Brazilian President Dilma Rousseff is the only leading politician in the country that has not engaged in theft to enrich herself but has been “impeached by a gang of thieves” through a “soft coup” led by the opposition parties in the country, renowned linguist and political commentator Noam Chomsky said in an interview with Democracy Now! on Tuesday.
“She’s being charged with manipulations in the budget, which are pretty standard in many countries, taking from one pocket and putting it into another,” Chomsky told Democracy Now! host Amy Goodman.
“Maybe it’s a misdeed of some kind, but certainly doesn’t justify impeachment. In fact, she’s — we have the one leading politician who hasn’t stolen to enrich herself, who’s being impeached by a gang of thieves, who have done so. That does count as a kind of soft coup.”
The leading professor said the opposition has been preparing for action against the democratically elected president in the years since they lost the elections.
“The elite detested the Workers’ Party and is using this opportunity to get rid of the party that won the elections,” he said.
Chomsky also touched on the history of U.S. interventions in the region and decades of policies that sought regime changes and ousting of democratically elected governments in Venezuela, Honduras and Haiti.
“One (coup) in Venezuela in 2002 succeeded for a couple of days, backed by the U.S., overthrown by popular reaction. A second in Haiti, 2004, succeeded. The U.S. and France — Canada helped — kidnapped the president, sent him off to Central Africa, won’t permit his party to run in elections. That was a successful coup. Honduras, under Obama, there was a military coup, overthrew a reformist president,” Chomsky said.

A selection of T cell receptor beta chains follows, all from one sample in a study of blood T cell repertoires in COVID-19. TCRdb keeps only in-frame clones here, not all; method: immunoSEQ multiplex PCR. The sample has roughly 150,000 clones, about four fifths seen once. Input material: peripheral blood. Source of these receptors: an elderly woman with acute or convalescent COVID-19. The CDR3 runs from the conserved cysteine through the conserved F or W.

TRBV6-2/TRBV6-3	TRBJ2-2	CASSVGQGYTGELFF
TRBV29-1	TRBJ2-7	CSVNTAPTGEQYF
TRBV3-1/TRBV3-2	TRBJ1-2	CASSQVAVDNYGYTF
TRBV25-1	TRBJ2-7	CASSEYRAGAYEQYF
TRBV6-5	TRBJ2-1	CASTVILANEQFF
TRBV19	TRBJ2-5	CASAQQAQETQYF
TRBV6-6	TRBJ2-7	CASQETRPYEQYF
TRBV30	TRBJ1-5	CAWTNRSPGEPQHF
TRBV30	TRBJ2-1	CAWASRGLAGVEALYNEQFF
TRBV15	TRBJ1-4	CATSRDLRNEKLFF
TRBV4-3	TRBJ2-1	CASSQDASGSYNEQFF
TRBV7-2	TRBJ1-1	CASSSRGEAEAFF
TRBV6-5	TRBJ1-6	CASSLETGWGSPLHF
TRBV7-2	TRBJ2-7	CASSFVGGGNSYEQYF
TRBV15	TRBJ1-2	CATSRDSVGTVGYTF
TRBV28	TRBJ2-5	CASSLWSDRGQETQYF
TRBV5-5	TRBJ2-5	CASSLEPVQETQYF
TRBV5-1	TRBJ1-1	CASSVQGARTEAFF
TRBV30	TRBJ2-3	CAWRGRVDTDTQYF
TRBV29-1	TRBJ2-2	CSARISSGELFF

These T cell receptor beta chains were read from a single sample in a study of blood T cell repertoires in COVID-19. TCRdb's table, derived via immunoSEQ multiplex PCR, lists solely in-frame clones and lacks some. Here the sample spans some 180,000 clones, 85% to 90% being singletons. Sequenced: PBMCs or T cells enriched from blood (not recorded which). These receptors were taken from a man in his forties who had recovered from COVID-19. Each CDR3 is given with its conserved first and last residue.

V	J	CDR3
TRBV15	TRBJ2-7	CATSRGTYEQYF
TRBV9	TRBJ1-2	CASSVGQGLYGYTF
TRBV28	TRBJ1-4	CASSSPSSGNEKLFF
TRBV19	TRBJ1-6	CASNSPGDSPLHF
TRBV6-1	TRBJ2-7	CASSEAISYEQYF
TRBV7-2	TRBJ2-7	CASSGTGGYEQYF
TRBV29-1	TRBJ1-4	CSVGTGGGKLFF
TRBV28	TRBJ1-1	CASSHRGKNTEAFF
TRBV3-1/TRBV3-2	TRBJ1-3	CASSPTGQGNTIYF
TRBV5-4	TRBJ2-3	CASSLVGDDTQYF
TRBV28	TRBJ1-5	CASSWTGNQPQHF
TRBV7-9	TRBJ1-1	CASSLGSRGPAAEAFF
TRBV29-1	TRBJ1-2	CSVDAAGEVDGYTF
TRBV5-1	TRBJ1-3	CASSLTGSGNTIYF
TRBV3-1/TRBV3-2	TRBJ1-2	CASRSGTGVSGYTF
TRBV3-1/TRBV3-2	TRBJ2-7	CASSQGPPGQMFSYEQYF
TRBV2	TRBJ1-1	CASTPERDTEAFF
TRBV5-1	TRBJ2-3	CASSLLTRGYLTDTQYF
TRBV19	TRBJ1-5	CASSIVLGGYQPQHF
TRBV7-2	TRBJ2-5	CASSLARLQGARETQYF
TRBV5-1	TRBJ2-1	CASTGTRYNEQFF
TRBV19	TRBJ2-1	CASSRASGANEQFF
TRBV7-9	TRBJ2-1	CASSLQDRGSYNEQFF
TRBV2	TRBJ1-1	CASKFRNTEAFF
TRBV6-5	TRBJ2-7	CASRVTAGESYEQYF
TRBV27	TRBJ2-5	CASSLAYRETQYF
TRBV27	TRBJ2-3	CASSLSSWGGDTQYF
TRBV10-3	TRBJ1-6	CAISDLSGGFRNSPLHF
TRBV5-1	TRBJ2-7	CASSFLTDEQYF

However, he argued that Washington does not have the same sway over the region anymore and its influence has been waning for more than a decade.
“Latin America has, to a significant extent, liberated itself from foreign — meaning mostly U.S. — domination in the past 10 or 15 years. That’s a dramatic development in world affairs. It’s the first time in 500 years. It’s a big change.”
Last week, a Senate vote suspended Rousseff for 180 days to make her face an impeachment trial over accusations of budget manipulations.
Vice President Michel Temer, embroiled in corruption scandals and facing possible impeachment, took over from Rousseff as acting president. If Rousseff is cleared of charges, she will remain the president, but in case she is found guilty, Temer will become the president until a new head of state is chosen in upcoming elections.